Verify a validation method is called that doesn’t throw exceptions

The strategy laid out in Testing strategy for validation and action methods calls for a single test per action method, to show that it actually calls the validation method.

Validation methods throwing exceptions on invalid input provide you with a handy means of checking whether it has been called by your action methods. All you need to do is supply your action methods with invalid input and wait for the exception to go off.

But what if your validation method doesn’t throw exceptions? Then there is no exception to wait for! What do you do then?

Well, you hope…

Nah, of course not.

There are two options, really. Your validation method has some other side effect besides throwing a tantrum or two, or it doesn’t. The former we’ll discuss now, the latter will have to wait for another time.

Simply put, if your validation method doesn’t throw exceptions but does have other side effects that you can check for, you are home free. All you then have to do is write a test that feeds valid or invalid input to your action method and then verify that the expected side effect did occur.

Code example

So, instead of a validation method that throws exceptions, you have a validation method that has other side effect. For example it adds an error message to an internal list.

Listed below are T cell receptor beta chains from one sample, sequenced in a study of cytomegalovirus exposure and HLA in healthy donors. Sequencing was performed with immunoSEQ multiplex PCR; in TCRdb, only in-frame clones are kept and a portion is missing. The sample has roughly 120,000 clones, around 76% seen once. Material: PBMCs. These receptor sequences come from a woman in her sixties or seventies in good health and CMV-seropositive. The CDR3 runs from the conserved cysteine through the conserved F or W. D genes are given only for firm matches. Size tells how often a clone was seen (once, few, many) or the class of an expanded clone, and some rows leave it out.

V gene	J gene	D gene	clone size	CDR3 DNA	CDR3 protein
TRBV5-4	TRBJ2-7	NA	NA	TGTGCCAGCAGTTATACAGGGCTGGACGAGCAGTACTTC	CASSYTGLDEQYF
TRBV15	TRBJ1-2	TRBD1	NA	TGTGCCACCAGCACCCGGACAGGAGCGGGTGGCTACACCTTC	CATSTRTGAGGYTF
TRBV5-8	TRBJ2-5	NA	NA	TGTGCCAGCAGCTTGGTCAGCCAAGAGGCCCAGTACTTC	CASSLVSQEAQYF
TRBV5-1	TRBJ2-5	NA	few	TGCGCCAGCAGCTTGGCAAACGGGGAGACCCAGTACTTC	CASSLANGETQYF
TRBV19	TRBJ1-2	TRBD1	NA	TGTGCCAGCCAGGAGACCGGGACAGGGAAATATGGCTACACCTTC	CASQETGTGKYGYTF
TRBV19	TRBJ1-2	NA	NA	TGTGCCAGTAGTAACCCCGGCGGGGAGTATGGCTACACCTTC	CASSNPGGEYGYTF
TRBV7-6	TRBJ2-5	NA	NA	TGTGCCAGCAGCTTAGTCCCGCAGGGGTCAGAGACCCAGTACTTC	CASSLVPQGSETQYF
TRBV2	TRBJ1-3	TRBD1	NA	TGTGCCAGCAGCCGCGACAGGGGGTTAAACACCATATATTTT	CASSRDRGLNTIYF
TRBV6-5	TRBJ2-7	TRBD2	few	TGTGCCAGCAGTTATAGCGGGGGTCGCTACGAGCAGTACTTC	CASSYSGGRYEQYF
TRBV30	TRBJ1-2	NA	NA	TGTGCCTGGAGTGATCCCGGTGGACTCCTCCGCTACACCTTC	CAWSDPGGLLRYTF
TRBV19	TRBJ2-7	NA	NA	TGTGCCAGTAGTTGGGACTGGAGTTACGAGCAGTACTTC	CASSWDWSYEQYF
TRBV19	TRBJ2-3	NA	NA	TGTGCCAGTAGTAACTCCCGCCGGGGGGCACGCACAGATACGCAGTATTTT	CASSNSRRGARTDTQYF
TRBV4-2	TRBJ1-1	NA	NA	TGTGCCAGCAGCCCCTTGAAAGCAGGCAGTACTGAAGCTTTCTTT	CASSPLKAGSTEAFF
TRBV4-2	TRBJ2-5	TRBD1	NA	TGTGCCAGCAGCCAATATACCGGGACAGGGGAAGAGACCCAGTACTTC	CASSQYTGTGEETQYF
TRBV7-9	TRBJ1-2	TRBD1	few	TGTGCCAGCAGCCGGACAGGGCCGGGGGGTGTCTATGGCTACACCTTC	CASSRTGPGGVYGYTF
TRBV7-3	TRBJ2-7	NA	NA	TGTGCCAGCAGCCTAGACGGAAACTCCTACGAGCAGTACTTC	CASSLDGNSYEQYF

private List<string> _Errors = new List<string>();
    public void ValidateInput(string key, int index)
        if (string.IsNullOrEmpty(key)) 
          _Errors.Add("Key should not be an empty string.");
        // ... snip ...

Good, now you have something to work with. Unfortunately, the list of error messages is private so you can’t get at it from your tests.

Or can you?

Having a list of error messages somewhere without any means of getting its contents is futile to say the least. It is pretty safe to expect that this class provides some way to find out why the action method that was called didn’t have the desired result. Either a method to get the text of all the error messages or at the very least some Boolean LastValidationResult property.

Let’s go with the error text.

    private List<string> _Errors = new List<string>();
    public string ErrorText { get { return string.Concat(_Errors); } }

    // ... snip ...
    public void ValidateInputAddingMessage(string key, int index)
        if (index < 0) 
            _Errors.Add("Index can not have a negative value.");
        if (index > _List.Count) 
            _Errors.Add(String.Format("Cannot add at index {0}. The list is only {1} items long.", index, _List.Count));
        if (string.IsNullOrEmpty(key)) 
            _Errors.Add("Cannot add an empty string.");
        if (_List.Contains(key)) 
            _Errors.Add(String.Format("Cannot add {0}. It is already present at index {1}.", key, _List.IndexOf(key)));

The test to check that for example the AddKey action method indeed does call the ValidateInput method would then be a very simple check on the value of the ErrorText property..

    public void ValidateInput_EmptyString_ShouldCause_NonEmptyErrorText()
        var list = MakeAugmentedList();
        list.ValidateInput("", 0);

        Assert.AreNotEqual(list.ErrorText, "");

That’s it. Enjoy!

What code had you wondering how to test it? I’d love hearing from you by email or in the comments below. I read everything and will try to help where and as best I can.

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